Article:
This book started off great – I was really intrigued to read about this marketing savant Peter Arnell (the author of the book) who lost 250 pounds by eating upwards of 50 oranges a day. There is really no doubting this guys brilliance – he was seemingly involved in every major advertising feat of the last twenty years with brands like Samsung, Donna Karen New York, and Pepsi. If you ever need a brand consultant, this is the guy to hire. Unfortunately, his book was more of a memoir than a lesson This book started off great – I was really intrigued to read about this marketing savant Peter Arnell (the author of the book) who lost 250 pounds by eating upwards of 50 oranges a day. There is really no doubting this guys brilliance – he was seemingly involved in every major advertising feat of the last twenty years with brands like Samsung, Donna Karen New York, and Pepsi. If you ever need a brand consultant, this is the guy to hire. Unfortunately, his book was more of a memoir than a lesson in branding yourself, which is what the book is billed as. The most important takeaway is that people see you for how you actually are and they make a snap decision about you. Everything from your clothes, your weight, your posture, etc is evaluated and judged by someone the moment they meet you and used to formulate an opinion about you. That opinion may be vastly different than how you actually view yourself. It’s important to think about how you want to be perceived, in person and through social media, and then actively work to build the personal brand of yourself. Too autobiographical for my taste.

  12. 4 out of 5

    Yassir Islam

    In this personal account, Arnell speaks of his own journey to re-invent or rebrand himself along with insights from his his own impressive career. He talks about having one life where work and home are not compartmentalized, and this book reflects that approach. It's a curious mix of his own struggles, anecdotes, and business acumen. All branding begins with a big pictures, big ideas and finding the new and Arnell, by sharing how he did that with some iconic brands gives us insight into his proc In this personal account, Arnell speaks of his own journey to re-invent or rebrand himself along with insights from his his own impressive career. He talks about having one life where work and home are not compartmentalized, and this book reflects that approach. It's a curious mix of his own struggles, anecdotes, and business acumen. All branding begins with a big pictures, big ideas and finding the new and Arnell, by sharing how he did that with some iconic brands gives us insight into his process which is worth the read. His example of looking at the Pieta as a departure point gives one in idea of what it takes to be successful at this. He throws at some big ideas: be the tiger, go helium, that I found to be very valuable as I think about re-inventing myself. My only criticism is that Arnell drops names a bit gratuitously, but fine. If you're looking for a basic 'how to ' branding guidelines there are plenty out there, and this is a not a good starting point. However if you have some experience in this field, and in life, and are looking for a refresher and some new ways to look at the world, then this makes enjoyable and instructive read.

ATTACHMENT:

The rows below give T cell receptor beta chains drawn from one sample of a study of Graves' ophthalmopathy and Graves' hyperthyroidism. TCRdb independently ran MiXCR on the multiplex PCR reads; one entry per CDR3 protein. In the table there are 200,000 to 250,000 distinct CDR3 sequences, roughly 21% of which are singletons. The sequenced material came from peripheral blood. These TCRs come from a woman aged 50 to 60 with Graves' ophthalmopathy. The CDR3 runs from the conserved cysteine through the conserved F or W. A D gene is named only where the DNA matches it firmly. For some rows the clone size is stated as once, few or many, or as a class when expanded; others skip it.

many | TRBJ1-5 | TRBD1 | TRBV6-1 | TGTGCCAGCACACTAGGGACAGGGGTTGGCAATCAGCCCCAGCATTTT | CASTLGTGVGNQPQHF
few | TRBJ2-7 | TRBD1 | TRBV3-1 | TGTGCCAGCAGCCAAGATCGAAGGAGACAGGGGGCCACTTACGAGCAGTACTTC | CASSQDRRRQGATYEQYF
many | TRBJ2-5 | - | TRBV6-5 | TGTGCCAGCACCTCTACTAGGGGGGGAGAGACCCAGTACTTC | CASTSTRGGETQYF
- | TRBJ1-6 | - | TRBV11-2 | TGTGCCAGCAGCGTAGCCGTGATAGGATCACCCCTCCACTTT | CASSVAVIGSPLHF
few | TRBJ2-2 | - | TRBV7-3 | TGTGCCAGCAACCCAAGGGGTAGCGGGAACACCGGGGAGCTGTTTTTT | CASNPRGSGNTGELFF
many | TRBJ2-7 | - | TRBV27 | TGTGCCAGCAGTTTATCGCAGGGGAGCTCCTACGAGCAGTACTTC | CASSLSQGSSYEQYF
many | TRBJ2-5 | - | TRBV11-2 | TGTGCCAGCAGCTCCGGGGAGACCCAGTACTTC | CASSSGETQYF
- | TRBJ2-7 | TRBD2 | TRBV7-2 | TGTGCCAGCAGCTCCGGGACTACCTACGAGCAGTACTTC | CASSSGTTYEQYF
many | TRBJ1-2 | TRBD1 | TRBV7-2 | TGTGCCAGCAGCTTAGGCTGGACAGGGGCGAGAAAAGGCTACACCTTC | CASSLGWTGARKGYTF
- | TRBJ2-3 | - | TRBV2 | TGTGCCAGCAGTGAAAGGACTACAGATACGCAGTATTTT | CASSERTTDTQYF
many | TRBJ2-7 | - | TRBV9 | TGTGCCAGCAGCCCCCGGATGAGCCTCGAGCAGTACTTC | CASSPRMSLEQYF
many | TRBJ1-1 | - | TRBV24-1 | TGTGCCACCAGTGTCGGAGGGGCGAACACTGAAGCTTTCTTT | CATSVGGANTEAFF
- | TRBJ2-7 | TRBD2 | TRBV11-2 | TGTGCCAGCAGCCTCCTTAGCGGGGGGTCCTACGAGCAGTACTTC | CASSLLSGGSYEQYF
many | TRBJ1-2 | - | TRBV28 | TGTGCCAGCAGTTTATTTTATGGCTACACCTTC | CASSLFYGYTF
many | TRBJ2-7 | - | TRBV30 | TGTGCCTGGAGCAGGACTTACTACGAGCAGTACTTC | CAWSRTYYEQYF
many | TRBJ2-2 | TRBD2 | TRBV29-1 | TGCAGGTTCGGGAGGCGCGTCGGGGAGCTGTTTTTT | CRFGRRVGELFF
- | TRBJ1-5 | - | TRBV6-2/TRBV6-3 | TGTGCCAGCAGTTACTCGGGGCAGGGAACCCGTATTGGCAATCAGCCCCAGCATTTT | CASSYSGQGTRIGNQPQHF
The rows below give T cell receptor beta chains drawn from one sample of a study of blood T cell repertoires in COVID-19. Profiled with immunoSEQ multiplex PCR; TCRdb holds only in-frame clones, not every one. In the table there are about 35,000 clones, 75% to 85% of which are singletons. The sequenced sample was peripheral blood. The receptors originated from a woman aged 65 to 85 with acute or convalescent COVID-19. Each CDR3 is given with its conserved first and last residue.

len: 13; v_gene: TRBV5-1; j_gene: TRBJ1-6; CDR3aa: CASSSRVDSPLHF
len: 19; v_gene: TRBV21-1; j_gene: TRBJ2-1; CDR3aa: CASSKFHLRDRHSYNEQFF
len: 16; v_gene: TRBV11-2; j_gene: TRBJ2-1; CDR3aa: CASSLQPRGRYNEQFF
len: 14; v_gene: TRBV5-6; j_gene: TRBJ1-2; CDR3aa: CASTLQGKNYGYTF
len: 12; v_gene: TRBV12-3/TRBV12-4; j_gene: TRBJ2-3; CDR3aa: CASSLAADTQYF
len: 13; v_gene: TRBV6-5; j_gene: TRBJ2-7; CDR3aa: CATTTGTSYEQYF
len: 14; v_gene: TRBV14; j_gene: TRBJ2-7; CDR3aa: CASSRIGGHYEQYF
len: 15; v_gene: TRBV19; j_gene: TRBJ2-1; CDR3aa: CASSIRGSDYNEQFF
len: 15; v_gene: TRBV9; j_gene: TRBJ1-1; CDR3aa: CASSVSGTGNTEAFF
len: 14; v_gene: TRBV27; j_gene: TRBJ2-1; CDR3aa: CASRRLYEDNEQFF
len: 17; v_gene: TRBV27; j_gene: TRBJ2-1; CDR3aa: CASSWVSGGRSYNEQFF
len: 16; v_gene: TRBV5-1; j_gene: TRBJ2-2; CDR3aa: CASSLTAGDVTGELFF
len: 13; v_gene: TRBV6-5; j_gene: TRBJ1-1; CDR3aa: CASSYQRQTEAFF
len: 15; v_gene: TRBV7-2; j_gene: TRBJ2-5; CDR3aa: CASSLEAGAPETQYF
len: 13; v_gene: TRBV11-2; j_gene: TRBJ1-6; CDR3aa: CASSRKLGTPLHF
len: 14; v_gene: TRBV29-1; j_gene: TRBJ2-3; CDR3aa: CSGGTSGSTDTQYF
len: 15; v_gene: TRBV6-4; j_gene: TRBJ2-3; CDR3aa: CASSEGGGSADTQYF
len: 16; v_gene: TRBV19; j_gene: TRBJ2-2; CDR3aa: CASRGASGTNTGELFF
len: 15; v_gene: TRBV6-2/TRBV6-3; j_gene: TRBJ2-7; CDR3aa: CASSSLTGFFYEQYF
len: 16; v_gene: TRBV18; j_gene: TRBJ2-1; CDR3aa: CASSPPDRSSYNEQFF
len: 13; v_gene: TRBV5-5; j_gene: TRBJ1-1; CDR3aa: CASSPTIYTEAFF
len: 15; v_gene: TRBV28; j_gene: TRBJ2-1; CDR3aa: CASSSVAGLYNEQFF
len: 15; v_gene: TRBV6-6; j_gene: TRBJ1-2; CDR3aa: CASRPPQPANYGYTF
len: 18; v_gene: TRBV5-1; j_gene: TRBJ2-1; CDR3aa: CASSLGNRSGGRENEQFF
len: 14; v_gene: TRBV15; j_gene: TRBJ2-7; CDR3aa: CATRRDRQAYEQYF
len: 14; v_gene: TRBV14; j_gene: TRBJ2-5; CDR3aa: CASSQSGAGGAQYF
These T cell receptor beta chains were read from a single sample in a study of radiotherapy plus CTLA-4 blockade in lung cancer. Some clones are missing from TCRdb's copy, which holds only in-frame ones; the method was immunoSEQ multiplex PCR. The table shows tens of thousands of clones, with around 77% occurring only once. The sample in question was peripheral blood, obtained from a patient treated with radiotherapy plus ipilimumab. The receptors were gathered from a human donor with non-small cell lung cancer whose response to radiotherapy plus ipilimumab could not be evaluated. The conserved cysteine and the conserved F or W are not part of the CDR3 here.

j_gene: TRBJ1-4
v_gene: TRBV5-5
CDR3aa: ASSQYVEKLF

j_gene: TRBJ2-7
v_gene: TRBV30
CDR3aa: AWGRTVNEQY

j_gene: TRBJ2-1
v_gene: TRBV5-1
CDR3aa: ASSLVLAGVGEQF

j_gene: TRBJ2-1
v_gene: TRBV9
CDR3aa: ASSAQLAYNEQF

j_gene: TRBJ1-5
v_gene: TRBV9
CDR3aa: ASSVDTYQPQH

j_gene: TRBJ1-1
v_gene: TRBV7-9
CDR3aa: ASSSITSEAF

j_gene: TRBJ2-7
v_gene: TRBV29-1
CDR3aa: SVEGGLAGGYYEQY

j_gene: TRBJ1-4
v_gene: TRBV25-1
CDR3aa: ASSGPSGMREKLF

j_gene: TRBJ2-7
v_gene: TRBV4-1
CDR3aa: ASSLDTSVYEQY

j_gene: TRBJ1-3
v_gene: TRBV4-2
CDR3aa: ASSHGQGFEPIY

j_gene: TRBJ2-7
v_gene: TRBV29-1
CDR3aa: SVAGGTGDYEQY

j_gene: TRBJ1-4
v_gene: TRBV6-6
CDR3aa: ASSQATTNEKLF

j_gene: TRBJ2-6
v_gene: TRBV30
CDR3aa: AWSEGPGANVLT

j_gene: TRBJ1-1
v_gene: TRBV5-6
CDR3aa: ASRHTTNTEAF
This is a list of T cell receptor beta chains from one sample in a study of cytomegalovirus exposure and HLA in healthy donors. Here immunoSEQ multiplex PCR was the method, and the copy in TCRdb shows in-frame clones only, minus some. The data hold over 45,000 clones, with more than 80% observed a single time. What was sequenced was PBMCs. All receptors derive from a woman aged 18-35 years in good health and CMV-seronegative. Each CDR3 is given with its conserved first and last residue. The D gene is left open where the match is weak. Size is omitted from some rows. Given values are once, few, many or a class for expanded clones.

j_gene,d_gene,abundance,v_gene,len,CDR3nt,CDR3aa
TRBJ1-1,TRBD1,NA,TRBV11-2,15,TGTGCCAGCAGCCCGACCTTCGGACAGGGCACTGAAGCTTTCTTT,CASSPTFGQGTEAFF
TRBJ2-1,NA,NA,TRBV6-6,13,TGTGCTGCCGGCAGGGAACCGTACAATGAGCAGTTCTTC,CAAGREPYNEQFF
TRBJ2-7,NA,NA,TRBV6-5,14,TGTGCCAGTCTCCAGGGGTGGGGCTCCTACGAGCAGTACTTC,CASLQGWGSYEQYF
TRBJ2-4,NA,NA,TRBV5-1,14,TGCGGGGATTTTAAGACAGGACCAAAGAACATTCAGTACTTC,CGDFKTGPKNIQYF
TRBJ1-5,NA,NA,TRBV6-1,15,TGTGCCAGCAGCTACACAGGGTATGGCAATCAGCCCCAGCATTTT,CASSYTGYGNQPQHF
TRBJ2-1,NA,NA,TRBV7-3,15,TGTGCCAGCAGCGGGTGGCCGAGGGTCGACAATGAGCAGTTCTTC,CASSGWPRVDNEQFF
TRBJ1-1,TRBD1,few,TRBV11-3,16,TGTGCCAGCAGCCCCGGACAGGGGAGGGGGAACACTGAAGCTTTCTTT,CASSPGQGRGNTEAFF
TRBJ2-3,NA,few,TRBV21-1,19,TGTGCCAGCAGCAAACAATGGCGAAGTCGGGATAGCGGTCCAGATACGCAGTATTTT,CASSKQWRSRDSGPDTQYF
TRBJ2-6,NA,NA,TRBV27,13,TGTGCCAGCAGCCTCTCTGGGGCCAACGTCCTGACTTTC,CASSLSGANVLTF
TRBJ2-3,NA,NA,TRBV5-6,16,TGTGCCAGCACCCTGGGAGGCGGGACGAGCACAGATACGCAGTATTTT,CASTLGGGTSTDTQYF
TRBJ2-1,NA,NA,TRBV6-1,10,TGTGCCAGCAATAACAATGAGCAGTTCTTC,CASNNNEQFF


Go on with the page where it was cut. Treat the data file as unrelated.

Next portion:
13. 5 out of 5

    Ann

    disclaimer: I read this book in error. My friends had recommended Switch (re: change management) and for some reason I put this on hold at the library instead (maybe because I'm on a health kick and needed to hear about someone's successful weight loss story?). This book is about re-branding yourself (which should have tipped me off since I was trying to read about change management). In reality, this book is really just a marketing guy talking about how great he is because he has re-branded all disclaimer: I read this book in error. My friends had recommended Switch (re: change management) and for some reason I put this on hold at the library instead (maybe because I'm on a health kick and needed to hear about someone's successful weight loss story?). This book is about re-branding yourself (which should have tipped me off since I was trying to read about change management). In reality, this book is really just a marketing guy talking about how great he is because he has re-branded all these companies and re-branded himself by losing 250 lbs (which, to be fair, is pretty amazing but he doesn't actually give you anything substantial to tell you how to change your life...just some catchy phrases that are pretty empty, in my opinion). Skip it!

  14. 4 out of 5

    jay